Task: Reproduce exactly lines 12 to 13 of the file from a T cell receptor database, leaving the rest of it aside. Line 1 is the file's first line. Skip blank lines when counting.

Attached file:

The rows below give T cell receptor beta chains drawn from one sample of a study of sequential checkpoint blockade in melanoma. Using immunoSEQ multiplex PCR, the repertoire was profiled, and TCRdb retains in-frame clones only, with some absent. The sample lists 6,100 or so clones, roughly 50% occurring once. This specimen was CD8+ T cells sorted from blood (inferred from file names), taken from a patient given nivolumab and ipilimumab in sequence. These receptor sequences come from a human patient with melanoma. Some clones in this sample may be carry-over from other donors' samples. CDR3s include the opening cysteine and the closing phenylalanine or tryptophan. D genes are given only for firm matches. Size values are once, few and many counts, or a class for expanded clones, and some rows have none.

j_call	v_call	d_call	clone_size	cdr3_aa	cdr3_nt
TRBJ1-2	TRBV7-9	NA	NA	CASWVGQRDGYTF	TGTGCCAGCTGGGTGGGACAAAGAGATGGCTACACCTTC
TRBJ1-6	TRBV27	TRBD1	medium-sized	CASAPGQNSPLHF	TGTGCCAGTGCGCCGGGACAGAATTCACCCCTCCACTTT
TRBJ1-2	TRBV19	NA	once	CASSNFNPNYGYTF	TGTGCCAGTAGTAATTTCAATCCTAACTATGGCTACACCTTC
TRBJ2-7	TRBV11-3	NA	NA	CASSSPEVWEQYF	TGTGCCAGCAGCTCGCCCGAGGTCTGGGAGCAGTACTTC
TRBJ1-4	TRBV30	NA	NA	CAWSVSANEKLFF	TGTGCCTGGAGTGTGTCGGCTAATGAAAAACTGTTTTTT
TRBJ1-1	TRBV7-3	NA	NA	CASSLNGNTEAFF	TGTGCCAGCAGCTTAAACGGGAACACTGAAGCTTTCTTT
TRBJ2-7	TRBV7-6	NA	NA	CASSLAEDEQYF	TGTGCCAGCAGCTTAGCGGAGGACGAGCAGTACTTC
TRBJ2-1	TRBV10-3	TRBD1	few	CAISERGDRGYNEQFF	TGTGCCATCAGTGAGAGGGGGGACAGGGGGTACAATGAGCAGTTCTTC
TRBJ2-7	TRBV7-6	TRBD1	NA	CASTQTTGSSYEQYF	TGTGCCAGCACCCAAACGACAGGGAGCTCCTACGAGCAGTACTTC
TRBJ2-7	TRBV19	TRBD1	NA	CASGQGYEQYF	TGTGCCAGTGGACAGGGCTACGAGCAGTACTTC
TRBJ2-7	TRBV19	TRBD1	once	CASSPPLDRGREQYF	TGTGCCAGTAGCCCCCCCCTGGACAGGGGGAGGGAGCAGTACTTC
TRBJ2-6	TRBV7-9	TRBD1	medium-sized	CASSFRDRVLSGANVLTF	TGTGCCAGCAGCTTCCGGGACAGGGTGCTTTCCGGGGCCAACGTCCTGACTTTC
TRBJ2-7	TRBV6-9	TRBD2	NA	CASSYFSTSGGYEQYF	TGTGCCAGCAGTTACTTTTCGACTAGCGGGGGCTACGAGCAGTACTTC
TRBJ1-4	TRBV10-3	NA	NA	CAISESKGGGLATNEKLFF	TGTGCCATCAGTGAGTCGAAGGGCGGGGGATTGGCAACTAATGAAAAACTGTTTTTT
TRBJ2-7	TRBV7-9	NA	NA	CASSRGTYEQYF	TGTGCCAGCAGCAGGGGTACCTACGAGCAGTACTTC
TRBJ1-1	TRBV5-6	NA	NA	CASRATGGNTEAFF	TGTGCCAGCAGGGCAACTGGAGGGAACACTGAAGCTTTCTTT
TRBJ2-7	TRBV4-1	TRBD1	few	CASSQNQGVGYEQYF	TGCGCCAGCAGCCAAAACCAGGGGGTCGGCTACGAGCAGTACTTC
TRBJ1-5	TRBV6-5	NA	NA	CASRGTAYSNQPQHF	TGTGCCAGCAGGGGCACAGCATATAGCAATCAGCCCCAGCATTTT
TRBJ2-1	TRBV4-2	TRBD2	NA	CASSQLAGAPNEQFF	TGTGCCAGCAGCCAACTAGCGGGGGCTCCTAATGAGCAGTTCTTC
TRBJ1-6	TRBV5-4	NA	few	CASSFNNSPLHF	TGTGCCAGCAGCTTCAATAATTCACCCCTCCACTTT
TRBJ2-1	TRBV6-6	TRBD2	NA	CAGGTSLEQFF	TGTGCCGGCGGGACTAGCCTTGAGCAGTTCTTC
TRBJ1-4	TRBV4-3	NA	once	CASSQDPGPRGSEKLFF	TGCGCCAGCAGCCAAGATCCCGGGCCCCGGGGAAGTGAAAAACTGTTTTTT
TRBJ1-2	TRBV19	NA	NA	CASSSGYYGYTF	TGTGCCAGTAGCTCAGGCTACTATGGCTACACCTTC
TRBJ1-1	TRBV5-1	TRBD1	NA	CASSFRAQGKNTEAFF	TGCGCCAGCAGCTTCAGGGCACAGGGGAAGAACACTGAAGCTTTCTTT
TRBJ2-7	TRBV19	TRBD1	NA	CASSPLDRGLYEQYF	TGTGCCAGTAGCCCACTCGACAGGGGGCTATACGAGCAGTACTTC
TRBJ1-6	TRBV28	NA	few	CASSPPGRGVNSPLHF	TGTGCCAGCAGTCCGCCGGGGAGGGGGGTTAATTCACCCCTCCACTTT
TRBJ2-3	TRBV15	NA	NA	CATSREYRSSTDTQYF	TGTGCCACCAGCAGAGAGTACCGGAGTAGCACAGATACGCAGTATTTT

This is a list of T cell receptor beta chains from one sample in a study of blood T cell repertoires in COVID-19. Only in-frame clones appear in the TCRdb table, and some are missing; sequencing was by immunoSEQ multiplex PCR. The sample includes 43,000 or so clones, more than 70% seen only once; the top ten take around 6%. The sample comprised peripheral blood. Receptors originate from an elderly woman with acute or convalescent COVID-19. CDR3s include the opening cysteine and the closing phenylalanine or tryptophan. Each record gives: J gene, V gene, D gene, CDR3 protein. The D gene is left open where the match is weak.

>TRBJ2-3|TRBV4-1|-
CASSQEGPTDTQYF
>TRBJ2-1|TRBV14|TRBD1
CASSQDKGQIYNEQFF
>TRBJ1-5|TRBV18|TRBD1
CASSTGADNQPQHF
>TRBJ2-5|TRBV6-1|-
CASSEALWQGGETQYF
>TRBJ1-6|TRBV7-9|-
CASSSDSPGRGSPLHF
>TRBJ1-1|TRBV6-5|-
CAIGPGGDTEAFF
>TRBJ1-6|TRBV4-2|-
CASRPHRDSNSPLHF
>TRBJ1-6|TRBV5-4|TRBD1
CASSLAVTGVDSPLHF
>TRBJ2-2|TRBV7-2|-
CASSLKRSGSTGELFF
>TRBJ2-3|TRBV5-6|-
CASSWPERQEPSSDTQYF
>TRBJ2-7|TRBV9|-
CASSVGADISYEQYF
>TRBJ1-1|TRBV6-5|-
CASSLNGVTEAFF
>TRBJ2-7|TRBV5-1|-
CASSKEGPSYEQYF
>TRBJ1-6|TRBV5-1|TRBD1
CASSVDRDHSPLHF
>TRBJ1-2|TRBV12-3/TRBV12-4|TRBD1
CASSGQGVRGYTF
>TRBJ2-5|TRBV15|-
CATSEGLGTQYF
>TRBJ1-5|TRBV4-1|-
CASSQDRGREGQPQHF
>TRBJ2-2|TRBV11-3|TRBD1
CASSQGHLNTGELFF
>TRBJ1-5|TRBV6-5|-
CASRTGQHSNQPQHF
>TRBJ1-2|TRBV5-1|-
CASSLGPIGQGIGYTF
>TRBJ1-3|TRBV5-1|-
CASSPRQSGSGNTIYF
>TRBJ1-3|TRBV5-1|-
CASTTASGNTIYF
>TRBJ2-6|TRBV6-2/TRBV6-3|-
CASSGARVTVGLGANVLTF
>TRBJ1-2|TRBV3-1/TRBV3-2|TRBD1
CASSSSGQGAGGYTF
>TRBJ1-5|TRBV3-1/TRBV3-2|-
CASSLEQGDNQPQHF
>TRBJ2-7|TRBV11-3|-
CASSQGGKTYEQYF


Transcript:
TRBJ2-7	TRBV19	TRBD1	NA	CASGQGYEQYF	TGTGCCAGTGGACAGGGCTACGAGCAGTACTTC
TRBJ2-7	TRBV19	TRBD1	once	CASSPPLDRGREQYF	TGTGCCAGTAGCCCCCCCCTGGACAGGGGGAGGGAGCAGTACTTC